CAS  PubMed  Article  Google Scholar 

  108. 108.

    Cuesta S, Severin MJ, Batuecas J, Rosso SB, Pacchioni AM. Wnt/beta- catenin pathway in the prefrontal cortex is required for cocaine-induced neuroadaptations. Addict Biol. 2016;22:933–45.

    PubMed  Article  CAS  Google Scholar 

  109. 109.

    Cuesta S, Batuecas J, Severin MJ, Funes A, Rosso SB, Pacchioni AM. Role of Wnt/β-catenin pathway in the nucleus accumbens in long-term cocaine-induced neuroplasticity: a possible novel target for addiction treatment. J Neurochem. 2017;140:114–25.

    CAS  PubMed  Article  Google Scholar 

  110. 110.

    Xu CM, Wang J, Wu P, Zhu WL, Li QQ, Xue YX, et al. Glycogen synthase kinase 3beta in the nucleus accumbens core mediates cocaine-induced behavioral sensitization. J Neurochem. 2009;111:1357–68.

    CAS  PubMed  Article  Google Scholar 

  111. 111.

    Laruelle M, Abi-Dargham A, Gil R, Kegeles L, Innis R. Increased dopamine transmission in schizophrenia: relationship to illness phases. Biol Psychiatry. 1999;46:56–72.

    CAS  PubMed  Article  Google Scholar 

  112. 112.

    Dean B. Neurochemistry of schizophrenia: the contribution of neuroimaging postmortem pathology and neurochemistry in schizophrenia. Curr Top Med Chem. 2012;12:2375–92.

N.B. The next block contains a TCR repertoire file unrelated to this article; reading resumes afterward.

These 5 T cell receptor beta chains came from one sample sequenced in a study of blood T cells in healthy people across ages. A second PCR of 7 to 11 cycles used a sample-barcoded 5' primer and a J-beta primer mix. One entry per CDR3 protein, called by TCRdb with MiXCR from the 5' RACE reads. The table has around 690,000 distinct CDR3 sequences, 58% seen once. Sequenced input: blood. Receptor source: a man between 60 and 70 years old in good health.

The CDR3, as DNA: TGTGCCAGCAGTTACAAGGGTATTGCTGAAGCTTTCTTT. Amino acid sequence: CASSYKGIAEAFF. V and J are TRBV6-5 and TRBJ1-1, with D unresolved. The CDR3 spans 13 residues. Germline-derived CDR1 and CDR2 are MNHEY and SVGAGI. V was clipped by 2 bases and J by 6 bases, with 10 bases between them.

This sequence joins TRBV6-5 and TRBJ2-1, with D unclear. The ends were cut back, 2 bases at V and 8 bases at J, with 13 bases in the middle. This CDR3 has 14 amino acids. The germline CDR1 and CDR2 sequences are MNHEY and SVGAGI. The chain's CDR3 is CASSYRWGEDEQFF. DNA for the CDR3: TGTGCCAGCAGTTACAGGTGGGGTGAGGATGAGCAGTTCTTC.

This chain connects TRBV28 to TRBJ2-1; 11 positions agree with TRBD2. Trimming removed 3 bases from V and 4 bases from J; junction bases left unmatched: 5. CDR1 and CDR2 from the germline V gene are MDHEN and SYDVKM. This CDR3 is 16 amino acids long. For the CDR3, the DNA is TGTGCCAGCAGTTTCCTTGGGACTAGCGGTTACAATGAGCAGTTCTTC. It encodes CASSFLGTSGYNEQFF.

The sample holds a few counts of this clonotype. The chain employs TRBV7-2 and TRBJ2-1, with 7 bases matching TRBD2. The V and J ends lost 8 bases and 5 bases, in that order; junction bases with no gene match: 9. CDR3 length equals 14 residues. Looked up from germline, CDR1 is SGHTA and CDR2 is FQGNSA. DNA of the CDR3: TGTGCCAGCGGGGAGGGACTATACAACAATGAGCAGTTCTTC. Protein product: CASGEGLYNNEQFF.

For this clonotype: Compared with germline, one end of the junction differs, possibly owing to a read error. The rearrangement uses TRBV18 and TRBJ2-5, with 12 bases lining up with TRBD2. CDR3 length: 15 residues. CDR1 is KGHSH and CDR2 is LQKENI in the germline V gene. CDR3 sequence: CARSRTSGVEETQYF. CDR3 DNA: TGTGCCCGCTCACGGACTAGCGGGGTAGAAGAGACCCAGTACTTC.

CAS  PubMed  Article  Google Scholar 

  113. 113.

    Howes OD, Kambeitz J, Kim E, Stahl D, Slifstein M, Abi-Dargham A, et al. The nature of dopamine dysfunction in schizophrenia and what this means for treatment. Arch Gen Psychiatry. 2012;69:776–86.

    CAS  PubMed  PubMed Central  Article  Google Scholar 

  114. 114.

    Limanaqi F, Gambardella S, Biagioni F, Busceti C, Fornai F. Epigenetic effects induced by methamphetamine and methamphetamine-dependent oxidative stress. Oxid Med Cell Longev. 2018;2018:1–28.

    Article  CAS  Google Scholar 

  115. 115.

    Perreault ML, Hasbi A, Alijaniaram M, Fan T, Varghese G, Fletcher PJ, et al. The dopamine D1-D2 receptor heteromer localizes in dynorphin/enkephalin neurons: increased high affinity state following amphetamine and in schizophrenia. J Biol Chem. 2010;285:36625–34.

    CAS  PubMed  PubMed Central  Article  Google Scholar 

  116. 116.

    Wang D, Ji X, Liu J, Li Z, Zhang X. Dopamine receptor subtypes differentially regulate autophagy. Int J Mol Sci. 2018;19:1540.

    PubMed Central  Article  CAS  PubMed  Google Scholar 

  117. 117.

    Fornai F, Lenzi P, Gesi M, Ferrucci M, Lazzeri G, Capobianco L, et al. Similarities between methamphetamine toxicity and proteasome inhibition. Ann NY Acad Sci. 2004;1025:162–70.

    CAS  PubMed  Article  Google Scholar 

  118. 118.

    Lazzeri G, Lenzi P, Gesi M, Ferrucci M, Fulceri F, Ruggieri S, et al. In PC12 cells neurotoxicity induced by methamphetamine is related to proteasome inhibition. Ann NY Acad Sci. 2006;1074:174–7.